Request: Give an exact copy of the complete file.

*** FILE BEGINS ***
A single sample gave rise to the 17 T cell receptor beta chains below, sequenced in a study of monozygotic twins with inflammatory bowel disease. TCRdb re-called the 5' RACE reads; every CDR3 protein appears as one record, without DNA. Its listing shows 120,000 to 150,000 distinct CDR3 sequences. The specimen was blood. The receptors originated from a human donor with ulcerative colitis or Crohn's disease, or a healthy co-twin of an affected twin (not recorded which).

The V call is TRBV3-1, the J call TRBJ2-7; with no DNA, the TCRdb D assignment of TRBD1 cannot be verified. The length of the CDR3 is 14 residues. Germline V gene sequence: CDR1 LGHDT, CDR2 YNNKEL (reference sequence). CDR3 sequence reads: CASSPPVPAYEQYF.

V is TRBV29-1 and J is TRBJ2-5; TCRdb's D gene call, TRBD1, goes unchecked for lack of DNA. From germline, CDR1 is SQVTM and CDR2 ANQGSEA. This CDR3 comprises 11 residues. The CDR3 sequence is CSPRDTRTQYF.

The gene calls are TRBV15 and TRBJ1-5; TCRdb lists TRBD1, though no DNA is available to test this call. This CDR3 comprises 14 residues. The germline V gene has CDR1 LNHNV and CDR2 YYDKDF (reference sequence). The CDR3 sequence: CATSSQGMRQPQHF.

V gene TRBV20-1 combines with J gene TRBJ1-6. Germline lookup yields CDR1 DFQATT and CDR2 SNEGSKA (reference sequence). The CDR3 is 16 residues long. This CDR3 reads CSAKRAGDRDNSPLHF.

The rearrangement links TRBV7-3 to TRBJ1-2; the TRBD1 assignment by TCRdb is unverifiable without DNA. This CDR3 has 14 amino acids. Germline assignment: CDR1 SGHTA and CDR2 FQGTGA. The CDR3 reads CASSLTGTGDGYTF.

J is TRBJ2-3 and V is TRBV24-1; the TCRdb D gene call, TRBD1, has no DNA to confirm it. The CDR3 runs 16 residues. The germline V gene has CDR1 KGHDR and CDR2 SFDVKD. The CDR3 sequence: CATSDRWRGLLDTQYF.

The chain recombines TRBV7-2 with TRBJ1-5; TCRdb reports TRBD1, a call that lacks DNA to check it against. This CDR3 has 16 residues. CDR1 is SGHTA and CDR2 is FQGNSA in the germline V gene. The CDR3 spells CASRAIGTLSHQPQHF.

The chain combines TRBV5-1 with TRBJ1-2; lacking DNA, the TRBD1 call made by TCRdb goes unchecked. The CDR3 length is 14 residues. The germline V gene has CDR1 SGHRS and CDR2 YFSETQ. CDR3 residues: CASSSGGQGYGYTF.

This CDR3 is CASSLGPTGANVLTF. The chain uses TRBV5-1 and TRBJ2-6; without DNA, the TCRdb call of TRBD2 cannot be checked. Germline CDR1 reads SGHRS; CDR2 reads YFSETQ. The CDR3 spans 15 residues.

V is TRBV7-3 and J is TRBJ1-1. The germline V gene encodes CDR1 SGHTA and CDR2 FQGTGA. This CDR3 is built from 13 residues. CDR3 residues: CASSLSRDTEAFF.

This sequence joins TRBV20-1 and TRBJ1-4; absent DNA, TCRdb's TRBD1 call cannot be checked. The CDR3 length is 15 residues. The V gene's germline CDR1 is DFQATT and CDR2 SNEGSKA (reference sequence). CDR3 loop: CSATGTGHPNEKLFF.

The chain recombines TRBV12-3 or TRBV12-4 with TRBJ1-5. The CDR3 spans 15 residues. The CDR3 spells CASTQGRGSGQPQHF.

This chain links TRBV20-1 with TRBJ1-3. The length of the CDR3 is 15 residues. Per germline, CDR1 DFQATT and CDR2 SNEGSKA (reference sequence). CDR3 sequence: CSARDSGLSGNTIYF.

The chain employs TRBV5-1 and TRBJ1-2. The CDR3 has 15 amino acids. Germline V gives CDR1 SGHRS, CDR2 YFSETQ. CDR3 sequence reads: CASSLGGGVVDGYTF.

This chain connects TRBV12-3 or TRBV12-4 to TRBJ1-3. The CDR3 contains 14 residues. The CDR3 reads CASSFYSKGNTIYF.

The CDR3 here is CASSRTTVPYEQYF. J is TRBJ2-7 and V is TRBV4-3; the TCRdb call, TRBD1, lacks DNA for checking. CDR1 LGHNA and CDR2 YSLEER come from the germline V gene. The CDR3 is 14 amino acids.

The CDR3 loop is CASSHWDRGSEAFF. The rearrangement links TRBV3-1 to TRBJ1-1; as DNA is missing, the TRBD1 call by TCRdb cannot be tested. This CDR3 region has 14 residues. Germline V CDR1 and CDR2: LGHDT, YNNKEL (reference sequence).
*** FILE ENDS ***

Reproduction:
A single sample gave rise to the 17 T cell receptor beta chains below, sequenced in a study of monozygotic twins with inflammatory bowel disease. TCRdb re-called the 5' RACE reads; every CDR3 protein appears as one record, without DNA. Its listing shows 120,000 to 150,000 distinct CDR3 sequences. The specimen was blood. The receptors originated from a human donor with ulcerative colitis or Crohn's disease, or a healthy co-twin of an affected twin (not recorded which).

The V call is TRBV3-1, the J call TRBJ2-7; with no DNA, the TCRdb D assignment of TRBD1 cannot be verified. The length of the CDR3 is 14 residues. Germline V gene sequence: CDR1 LGHDT, CDR2 YNNKEL (reference sequence). CDR3 sequence reads: CASSPPVPAYEQYF.

V is TRBV29-1 and J is TRBJ2-5; TCRdb's D gene call, TRBD1, goes unchecked for lack of DNA. From germline, CDR1 is SQVTM and CDR2 ANQGSEA. This CDR3 comprises 11 residues. The CDR3 sequence is CSPRDTRTQYF.

The gene calls are TRBV15 and TRBJ1-5; TCRdb lists TRBD1, though no DNA is available to test this call. This CDR3 comprises 14 residues. The germline V gene has CDR1 LNHNV and CDR2 YYDKDF (reference sequence). The CDR3 sequence: CATSSQGMRQPQHF.

V gene TRBV20-1 combines with J gene TRBJ1-6. Germline lookup yields CDR1 DFQATT and CDR2 SNEGSKA (reference sequence). The CDR3 is 16 residues long. This CDR3 reads CSAKRAGDRDNSPLHF.

The rearrangement links TRBV7-3 to TRBJ1-2; the TRBD1 assignment by TCRdb is unverifiable without DNA. This CDR3 has 14 amino acids. Germline assignment: CDR1 SGHTA and CDR2 FQGTGA. The CDR3 reads CASSLTGTGDGYTF.

J is TRBJ2-3 and V is TRBV24-1; the TCRdb D gene call, TRBD1, has no DNA to confirm it. The CDR3 runs 16 residues. The germline V gene has CDR1 KGHDR and CDR2 SFDVKD. The CDR3 sequence: CATSDRWRGLLDTQYF.

The chain recombines TRBV7-2 with TRBJ1-5; TCRdb reports TRBD1, a call that lacks DNA to check it against. This CDR3 has 16 residues. CDR1 is SGHTA and CDR2 is FQGNSA in the germline V gene. The CDR3 spells CASRAIGTLSHQPQHF.

The chain combines TRBV5-1 with TRBJ1-2; lacking DNA, the TRBD1 call made by TCRdb goes unchecked. The CDR3 length is 14 residues. The germline V gene has CDR1 SGHRS and CDR2 YFSETQ. CDR3 residues: CASSSGGQGYGYTF.

This CDR3 is CASSLGPTGANVLTF. The chain uses TRBV5-1 and TRBJ2-6; without DNA, the TCRdb call of TRBD2 cannot be checked. Germline CDR1 reads SGHRS; CDR2 reads YFSETQ. The CDR3 spans 15 residues.

V is TRBV7-3 and J is TRBJ1-1. The germline V gene encodes CDR1 SGHTA and CDR2 FQGTGA. This CDR3 is built from 13 residues. CDR3 residues: CASSLSRDTEAFF.

This sequence joins TRBV20-1 and TRBJ1-4; absent DNA, TCRdb's TRBD1 call cannot be checked. The CDR3 length is 15 residues. The V gene's germline CDR1 is DFQATT and CDR2 SNEGSKA (reference sequence). CDR3 loop: CSATGTGHPNEKLFF.

The chain recombines TRBV12-3 or TRBV12-4 with TRBJ1-5. The CDR3 spans 15 residues. The CDR3 spells CASTQGRGSGQPQHF.

This chain links TRBV20-1 with TRBJ1-3. The length of the CDR3 is 15 residues. Per germline, CDR1 DFQATT and CDR2 SNEGSKA (reference sequence). CDR3 sequence: CSARDSGLSGNTIYF.

The chain employs TRBV5-1 and TRBJ1-2. The CDR3 has 15 amino acids. Germline V gives CDR1 SGHRS, CDR2 YFSETQ. CDR3 sequence reads: CASSLGGGVVDGYTF.

This chain connects TRBV12-3 or TRBV12-4 to TRBJ1-3. The CDR3 contains 14 residues. The CDR3 reads CASSFYSKGNTIYF.

The CDR3 here is CASSRTTVPYEQYF. J is TRBJ2-7 and V is TRBV4-3; the TCRdb call, TRBD1, lacks DNA for checking. CDR1 LGHNA and CDR2 YSLEER come from the germline V gene. The CDR3 is 14 amino acids.

The CDR3 loop is CASSHWDRGSEAFF. The rearrangement links TRBV3-1 to TRBJ1-1; as DNA is missing, the TRBD1 call by TCRdb cannot be tested. This CDR3 region has 14 residues. Germline V CDR1 and CDR2: LGHDT, YNNKEL (reference sequence).